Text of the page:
Awash with both hunting guns and war weapons, the US has seen more than 200 mass shootings this year, according to the Gun Violence Archive, which defines an incident where there are four or more people killed or injured. Mass shootings are on the rise. In 2020 there were 610 mass shootings, in 2021 690, and in 2022, 647. In the majority of these incidents, fewer than 10 are killed. Mass shootings account for a fraction of firearm deaths. In 2021, there were 48,830 firearm deaths: 26,328 suicides, 20,959 homicides. Shootings accounted for 80.5 per cent of homicides as compared with 4 per cent in England and Wales, 11 per cent in Australia, and 40 per cent in Canada. It seems to be suffering to a lesser extent from the same disease as the US where the US ratio of firearms is 120.5 for every 100 people. A 2022 survey showed that 57 per cent of US respondents wanted stricter gun controls, 32 per cent the status quo and 10 per cent less strict. Ninety-one per cent of Democrats favour strict controls; 24 per cent of Republicans and 45 per cent of independents agreed with this stand. Since the federal government has failed to act, policies are imposed by individual states. Three regulate and 10 ban assault weapons, while 37 do neither.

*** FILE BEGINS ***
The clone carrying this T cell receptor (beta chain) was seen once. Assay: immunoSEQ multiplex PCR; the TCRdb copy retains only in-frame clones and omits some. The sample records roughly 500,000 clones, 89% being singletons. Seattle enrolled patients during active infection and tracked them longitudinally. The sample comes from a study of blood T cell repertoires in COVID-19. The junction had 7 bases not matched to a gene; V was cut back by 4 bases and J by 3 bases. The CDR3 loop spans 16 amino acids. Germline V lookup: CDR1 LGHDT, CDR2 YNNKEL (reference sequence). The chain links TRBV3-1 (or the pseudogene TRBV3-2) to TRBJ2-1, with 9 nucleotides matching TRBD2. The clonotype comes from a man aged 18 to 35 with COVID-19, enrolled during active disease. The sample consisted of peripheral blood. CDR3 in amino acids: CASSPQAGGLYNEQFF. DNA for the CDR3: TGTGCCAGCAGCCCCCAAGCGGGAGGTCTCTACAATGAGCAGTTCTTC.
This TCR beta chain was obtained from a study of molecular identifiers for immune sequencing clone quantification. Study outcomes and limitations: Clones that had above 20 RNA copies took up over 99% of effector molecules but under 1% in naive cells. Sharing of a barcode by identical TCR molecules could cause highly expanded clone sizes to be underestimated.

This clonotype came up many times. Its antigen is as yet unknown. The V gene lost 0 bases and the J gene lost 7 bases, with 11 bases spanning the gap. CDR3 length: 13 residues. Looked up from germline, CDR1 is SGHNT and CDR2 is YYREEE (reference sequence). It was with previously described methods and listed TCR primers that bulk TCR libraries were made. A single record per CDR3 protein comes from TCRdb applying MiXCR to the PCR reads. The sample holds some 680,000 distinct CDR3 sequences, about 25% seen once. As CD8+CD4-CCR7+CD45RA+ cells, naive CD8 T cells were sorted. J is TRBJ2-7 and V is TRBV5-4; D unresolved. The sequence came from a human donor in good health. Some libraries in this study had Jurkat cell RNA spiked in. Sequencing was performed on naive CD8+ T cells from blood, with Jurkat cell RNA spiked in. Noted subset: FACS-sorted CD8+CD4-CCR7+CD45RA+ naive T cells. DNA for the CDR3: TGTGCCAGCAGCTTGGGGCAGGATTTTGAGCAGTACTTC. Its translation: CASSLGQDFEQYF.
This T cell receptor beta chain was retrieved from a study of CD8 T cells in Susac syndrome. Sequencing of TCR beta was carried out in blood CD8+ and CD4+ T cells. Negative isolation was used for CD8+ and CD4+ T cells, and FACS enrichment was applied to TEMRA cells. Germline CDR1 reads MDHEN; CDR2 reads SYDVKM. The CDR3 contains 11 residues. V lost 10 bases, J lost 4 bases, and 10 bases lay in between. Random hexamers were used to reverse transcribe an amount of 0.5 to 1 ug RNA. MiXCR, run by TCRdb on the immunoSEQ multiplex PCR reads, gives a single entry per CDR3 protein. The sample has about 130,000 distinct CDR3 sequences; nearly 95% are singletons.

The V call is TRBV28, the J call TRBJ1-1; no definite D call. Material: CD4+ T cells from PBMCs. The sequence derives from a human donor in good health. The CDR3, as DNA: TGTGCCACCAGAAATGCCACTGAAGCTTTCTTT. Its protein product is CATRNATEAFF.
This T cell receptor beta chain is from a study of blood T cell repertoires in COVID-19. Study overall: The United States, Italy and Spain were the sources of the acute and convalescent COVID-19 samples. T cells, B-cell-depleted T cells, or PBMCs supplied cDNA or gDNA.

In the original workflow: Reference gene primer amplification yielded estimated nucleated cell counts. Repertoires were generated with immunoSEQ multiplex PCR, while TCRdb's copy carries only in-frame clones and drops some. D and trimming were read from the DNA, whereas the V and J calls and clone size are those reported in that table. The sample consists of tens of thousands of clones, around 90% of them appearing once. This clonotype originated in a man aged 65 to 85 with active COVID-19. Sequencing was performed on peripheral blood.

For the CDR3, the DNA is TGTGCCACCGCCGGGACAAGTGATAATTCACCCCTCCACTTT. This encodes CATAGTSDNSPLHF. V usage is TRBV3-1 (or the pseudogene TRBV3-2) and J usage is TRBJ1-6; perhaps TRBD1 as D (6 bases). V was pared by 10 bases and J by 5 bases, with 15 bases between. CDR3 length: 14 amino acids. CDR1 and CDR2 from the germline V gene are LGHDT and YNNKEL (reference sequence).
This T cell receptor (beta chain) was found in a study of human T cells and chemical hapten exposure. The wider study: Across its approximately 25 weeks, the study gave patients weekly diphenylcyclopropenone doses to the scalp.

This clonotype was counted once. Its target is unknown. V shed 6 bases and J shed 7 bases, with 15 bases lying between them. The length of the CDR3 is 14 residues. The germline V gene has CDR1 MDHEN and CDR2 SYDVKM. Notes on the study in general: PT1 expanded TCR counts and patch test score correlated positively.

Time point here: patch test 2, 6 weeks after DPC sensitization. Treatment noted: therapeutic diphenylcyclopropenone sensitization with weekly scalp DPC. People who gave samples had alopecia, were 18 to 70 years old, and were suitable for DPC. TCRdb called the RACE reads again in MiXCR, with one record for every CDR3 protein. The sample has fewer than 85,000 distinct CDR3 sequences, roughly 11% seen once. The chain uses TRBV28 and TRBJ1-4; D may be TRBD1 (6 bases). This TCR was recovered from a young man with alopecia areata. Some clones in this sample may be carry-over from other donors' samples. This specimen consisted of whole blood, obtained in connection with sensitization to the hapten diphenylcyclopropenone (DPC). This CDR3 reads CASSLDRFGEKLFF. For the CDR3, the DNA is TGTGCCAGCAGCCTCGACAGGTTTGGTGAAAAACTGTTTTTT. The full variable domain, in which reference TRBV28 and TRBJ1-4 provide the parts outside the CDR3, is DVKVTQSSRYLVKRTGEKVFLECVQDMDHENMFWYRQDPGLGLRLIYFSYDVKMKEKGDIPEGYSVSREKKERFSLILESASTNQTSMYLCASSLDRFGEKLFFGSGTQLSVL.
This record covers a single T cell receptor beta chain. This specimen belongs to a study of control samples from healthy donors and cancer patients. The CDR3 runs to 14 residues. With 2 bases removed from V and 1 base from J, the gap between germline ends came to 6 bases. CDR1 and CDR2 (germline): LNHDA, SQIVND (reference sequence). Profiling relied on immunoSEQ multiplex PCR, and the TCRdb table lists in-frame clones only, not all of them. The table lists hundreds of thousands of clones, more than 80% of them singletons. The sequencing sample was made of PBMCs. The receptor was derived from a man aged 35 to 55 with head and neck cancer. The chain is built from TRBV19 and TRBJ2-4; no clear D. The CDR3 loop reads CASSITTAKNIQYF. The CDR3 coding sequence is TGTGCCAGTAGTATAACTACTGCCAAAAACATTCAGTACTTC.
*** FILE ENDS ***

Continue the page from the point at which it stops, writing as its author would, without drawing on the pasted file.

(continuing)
The Gun Violence Archive was founded in 2014 by Kentucky gun-owner and retired computer systems architect, Mark Bryant, 67, and funded by octogenarian real estate mogul Mike Klein. Launched by Bryant and four other people on a shoestring, the archive now has 40 independent researchers working from home and an annual budget of $750,000. The researchers collect daily data on all shootings, the number of deaths and injuries, causes, unintentional, intentional, or defensive, where and when the shootings took place and ages and identities of shooters and victims.